by NATASHA LESTER
There have been some changes in our house this week – insignificant in the whole grand scheme of things but significant because of what they represent: the end of babyhood.
Child number three has moved from a cot to a bed and, being the multi-tasker that I am, I’ve also been toilet-training him. Nappies and cots are two such strong symbols of babyhood and here I am dispensing with both in the space of a week. My credit card will feel the immediate impact of no longer needing to buy nappies and I have felt the impact of knowing that my gorgeous little chubby bundle of bub is now, in his words, ‘a big boy’.
Still, as well as reflecting on what has now passed me by – as there will definitely be no baby number four in this household – I have also been quietly celebrating the things that I will not miss, now that we are well and truly done with babyhood. So here are the top ten things I am not sad to put behind me.
1. Pureeing baby food. It’s not just the steaming and pureeing that I’m glad I will never have to face again, it’s the storing of all the pureed food in ice cube trays in the freezer. I will not miss the array of bright green and orange and revoltingly brown cubes of smoosh that used to occupy my freezer.
2. Not knowing what’s wrong. At 2.5 years old, he now has more than enough words to tell me exactly what is the matter whenever he’s ill or cross or just having an extreme meltdown. Actually, some times not having quite so many words thrown at you in those moments would be nice but overall it is easier knowing that, when he has a fever, his ear hurts and thus it is likely to be an ear infection rather than all the other insidious conditions you imagine it could be.
3. Wondering whether Play-Doh and crayons have any nutritional value. I cannot tell you how much of each has been consumed in my house. And it always happens right under my nose but kids can be so quick with those things – one minute they’re making a Play-Doh horse and the next minute they’re eating it.
4. Reading the Usborne ‘That’s Not My …’ (fill in the black with bear, cat, truck, princess etc) series of books. I love books – obviously, as I’m a writer – and I love to read to my kids but those books, after three kids, drove me a little insane.
5. Possets. Otherwise known as regurgitating milk, throwing up, and generally making a milky white mess all over mum when she’s wearing her newly dry-cleaned black cashmere knit top.
6. Dirty nappies. There is no need to explain why I won’t miss these.
7. Watching The Wiggles. Again, enough said.
8. Reading Princess Polly’s Potty Book. Complete with special button that emits a loud cheer whenever Princess Polly has a successful trip to the potty. And yes, I know child number three is a boy, but the first two were girls and the principle of what you do in a potty is essentially the same, so I saw no need to go and purchase Prince Peter’s Potty Book or whatever the boys’ equivalent is.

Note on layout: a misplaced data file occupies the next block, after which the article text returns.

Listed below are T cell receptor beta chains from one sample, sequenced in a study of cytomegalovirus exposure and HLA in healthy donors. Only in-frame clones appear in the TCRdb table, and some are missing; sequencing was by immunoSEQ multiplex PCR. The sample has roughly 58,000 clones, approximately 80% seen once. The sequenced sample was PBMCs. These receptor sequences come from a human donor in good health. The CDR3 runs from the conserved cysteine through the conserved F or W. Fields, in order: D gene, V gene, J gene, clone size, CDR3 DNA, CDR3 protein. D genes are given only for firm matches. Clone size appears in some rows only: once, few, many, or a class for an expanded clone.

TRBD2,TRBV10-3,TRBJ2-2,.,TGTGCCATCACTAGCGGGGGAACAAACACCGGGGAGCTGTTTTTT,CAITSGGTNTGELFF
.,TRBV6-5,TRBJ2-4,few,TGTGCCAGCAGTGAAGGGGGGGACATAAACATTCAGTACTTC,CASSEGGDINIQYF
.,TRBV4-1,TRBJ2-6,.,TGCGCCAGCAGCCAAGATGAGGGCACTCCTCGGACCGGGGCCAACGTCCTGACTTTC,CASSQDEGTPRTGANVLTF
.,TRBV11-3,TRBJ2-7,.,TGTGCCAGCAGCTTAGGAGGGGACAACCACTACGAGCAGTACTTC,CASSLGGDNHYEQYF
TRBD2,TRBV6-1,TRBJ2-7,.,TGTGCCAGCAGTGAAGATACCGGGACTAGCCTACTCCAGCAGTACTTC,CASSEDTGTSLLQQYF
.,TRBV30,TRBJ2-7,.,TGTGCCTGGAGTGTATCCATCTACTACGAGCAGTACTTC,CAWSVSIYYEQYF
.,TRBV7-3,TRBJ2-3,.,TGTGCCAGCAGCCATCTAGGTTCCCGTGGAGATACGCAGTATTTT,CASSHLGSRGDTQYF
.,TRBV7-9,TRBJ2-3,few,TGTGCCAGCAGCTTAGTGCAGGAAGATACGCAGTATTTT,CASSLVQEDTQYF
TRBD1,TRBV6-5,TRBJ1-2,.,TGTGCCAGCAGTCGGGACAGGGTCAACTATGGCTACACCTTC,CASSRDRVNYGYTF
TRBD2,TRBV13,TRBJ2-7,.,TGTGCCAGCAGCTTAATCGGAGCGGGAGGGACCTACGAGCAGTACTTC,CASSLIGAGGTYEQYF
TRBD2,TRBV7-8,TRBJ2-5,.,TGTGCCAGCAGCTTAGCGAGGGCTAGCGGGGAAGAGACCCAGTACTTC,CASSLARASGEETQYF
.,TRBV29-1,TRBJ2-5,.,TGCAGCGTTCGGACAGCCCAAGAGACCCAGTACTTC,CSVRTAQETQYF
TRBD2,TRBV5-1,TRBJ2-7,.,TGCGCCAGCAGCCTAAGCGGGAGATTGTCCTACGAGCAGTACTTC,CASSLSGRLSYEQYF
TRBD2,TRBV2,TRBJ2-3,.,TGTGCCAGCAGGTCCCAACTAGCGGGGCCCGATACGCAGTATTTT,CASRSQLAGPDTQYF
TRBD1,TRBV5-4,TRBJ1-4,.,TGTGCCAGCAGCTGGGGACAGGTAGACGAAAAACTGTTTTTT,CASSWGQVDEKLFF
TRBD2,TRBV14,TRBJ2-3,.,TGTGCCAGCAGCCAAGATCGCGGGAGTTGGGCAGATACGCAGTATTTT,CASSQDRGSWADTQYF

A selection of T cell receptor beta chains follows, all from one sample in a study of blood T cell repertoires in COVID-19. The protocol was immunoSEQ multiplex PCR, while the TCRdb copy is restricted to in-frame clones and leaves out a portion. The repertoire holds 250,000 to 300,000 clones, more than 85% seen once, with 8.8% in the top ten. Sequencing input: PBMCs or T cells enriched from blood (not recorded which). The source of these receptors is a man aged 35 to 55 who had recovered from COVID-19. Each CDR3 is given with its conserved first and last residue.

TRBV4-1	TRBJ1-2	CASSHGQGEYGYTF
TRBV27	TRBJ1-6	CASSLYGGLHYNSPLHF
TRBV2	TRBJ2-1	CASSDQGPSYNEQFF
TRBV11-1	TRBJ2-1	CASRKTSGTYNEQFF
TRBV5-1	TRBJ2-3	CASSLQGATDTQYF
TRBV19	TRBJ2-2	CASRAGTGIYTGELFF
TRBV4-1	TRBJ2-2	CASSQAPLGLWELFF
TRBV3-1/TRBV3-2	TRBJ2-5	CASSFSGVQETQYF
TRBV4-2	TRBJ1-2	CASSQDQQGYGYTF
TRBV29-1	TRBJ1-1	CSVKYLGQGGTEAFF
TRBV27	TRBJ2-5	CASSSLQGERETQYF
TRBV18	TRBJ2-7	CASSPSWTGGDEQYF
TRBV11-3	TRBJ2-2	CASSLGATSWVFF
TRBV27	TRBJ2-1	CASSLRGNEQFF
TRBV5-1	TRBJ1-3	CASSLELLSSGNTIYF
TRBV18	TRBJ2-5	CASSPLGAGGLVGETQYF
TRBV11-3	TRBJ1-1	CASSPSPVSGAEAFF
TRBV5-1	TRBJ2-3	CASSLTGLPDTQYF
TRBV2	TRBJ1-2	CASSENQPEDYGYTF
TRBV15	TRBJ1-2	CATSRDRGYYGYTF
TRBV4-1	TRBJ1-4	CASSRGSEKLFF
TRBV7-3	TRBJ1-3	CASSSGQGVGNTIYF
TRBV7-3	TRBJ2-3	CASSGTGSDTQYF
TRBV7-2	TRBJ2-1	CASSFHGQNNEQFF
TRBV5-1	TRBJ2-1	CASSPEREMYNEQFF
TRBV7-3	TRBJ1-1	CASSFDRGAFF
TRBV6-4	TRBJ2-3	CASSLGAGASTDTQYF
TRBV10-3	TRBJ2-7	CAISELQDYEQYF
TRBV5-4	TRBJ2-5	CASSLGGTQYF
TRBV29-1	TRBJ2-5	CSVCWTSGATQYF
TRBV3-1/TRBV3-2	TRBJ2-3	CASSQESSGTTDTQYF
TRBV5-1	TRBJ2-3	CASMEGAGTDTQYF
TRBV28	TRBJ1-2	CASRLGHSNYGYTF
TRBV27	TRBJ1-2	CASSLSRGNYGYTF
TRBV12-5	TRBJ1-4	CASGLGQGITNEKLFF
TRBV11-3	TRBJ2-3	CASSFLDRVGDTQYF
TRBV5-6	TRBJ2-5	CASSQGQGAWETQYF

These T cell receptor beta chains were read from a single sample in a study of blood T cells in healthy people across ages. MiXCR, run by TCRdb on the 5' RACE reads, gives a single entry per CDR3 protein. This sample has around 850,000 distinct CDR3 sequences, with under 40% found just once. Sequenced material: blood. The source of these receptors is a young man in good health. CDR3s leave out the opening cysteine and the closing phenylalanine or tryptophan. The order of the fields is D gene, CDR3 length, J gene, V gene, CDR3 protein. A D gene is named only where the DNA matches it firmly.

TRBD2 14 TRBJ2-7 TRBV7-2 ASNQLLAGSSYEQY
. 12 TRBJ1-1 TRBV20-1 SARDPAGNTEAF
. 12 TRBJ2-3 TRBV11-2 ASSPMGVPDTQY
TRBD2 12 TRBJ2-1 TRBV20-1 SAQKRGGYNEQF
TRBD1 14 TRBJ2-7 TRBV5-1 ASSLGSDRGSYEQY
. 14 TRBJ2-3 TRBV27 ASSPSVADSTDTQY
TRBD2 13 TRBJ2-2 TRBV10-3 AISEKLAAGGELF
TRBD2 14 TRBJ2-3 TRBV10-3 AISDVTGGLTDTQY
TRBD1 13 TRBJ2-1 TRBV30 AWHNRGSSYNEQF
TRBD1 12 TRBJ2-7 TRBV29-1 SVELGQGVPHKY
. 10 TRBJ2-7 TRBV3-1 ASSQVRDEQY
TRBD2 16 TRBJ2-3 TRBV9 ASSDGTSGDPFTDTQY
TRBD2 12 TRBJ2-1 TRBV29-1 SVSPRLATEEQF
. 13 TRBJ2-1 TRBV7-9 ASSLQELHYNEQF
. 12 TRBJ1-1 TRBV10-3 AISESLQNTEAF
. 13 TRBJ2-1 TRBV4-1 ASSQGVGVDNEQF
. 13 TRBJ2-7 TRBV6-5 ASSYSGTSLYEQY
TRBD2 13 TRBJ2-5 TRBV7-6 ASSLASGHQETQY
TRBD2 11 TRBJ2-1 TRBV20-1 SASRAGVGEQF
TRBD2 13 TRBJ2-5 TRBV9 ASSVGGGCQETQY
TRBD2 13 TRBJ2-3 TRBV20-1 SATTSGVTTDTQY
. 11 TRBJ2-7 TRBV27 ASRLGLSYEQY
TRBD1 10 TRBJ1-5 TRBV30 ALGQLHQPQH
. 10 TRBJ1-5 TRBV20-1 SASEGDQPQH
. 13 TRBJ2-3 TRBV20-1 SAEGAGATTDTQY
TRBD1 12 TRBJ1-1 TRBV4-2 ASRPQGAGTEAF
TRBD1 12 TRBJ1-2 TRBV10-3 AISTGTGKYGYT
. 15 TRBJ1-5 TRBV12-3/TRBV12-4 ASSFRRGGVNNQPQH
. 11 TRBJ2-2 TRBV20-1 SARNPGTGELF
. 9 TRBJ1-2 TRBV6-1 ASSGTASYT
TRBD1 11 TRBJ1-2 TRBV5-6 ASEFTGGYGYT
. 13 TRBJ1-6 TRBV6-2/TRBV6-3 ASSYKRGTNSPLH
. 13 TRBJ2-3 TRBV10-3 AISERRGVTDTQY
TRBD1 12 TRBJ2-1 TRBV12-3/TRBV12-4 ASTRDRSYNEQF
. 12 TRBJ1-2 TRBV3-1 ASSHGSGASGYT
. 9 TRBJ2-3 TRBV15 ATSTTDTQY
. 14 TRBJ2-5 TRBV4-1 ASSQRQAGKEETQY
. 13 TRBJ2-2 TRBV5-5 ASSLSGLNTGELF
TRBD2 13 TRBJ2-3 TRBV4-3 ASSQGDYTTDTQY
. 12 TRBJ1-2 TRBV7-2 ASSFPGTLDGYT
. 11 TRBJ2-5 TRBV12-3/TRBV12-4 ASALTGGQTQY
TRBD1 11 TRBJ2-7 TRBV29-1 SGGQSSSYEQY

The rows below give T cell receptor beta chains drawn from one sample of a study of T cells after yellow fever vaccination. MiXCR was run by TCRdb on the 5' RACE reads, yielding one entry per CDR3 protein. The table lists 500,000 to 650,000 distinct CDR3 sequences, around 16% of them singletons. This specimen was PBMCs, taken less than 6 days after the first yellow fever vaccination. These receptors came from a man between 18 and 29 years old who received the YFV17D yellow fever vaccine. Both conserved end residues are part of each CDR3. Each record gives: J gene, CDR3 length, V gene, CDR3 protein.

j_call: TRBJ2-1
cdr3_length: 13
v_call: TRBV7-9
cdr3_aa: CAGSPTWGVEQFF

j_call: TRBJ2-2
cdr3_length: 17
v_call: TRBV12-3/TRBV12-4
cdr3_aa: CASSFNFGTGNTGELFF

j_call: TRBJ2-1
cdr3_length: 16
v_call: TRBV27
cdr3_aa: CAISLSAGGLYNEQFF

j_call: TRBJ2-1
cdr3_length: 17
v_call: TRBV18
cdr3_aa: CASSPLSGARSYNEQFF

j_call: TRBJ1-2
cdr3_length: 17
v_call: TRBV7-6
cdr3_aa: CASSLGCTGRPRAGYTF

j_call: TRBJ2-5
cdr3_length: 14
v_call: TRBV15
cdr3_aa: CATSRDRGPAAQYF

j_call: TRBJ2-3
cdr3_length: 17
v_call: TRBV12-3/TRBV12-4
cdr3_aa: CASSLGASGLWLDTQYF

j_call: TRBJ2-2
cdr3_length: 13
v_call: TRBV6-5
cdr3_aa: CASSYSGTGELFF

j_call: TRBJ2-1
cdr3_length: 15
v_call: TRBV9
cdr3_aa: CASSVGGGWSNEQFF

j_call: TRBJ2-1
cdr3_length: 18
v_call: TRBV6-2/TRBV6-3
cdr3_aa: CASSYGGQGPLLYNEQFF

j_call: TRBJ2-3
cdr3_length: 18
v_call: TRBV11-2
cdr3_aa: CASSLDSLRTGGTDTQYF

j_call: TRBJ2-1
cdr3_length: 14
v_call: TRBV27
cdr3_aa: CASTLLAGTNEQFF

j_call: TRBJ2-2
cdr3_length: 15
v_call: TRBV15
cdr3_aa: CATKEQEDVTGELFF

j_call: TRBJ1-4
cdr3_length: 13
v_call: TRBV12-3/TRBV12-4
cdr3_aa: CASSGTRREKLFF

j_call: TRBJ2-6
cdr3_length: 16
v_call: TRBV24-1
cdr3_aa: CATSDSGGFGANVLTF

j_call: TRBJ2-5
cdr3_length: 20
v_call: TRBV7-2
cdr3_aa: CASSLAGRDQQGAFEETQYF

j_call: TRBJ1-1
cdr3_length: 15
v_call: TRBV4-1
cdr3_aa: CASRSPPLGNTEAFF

9. The inability to amuse oneself. I love to play with my kids – I’ve spent many a blog detailing the amusing play scenarios I find myself engaged in each day – but sometimes, like when you’re packing to go on a holiday or when you’re on the phone to your publisher, it’s nice to know that you can get out a packet of textas and a colouring book and there will be approximately 10 minutes of peace in the house.
10. Bottles and multicoloured Ikea plates and straws and tiny tupperwares and the accumulation of plastic that seems to be part and parcel of having a baby. Getting rid of this stuff means I will soon have a whole extra drawer in my kitchen, which will give me somewhere to store the even larger accumulation of paper (otherwise known as art and craft) that seems to go hand in hand with having a school aged child.
So that’s my list. Writing it has made me realise that I need to enjoy absolutely every moment of the next couple of years because then all the kids will be at school and it will just be me rattling around at home, pretending to write, whilst secretly pulling Princess Polly’s Potty Book out of storage and sighing over all the things I miss.
Natasha divides her time between writing novels and playing make-believe with her three children. Her daughter is now out of her cast – hopefully for good! Natasha’s latest novel, If I Should Lose You, is – unsurprisingly – about motherhood but also – more surprisingly – about organ donation.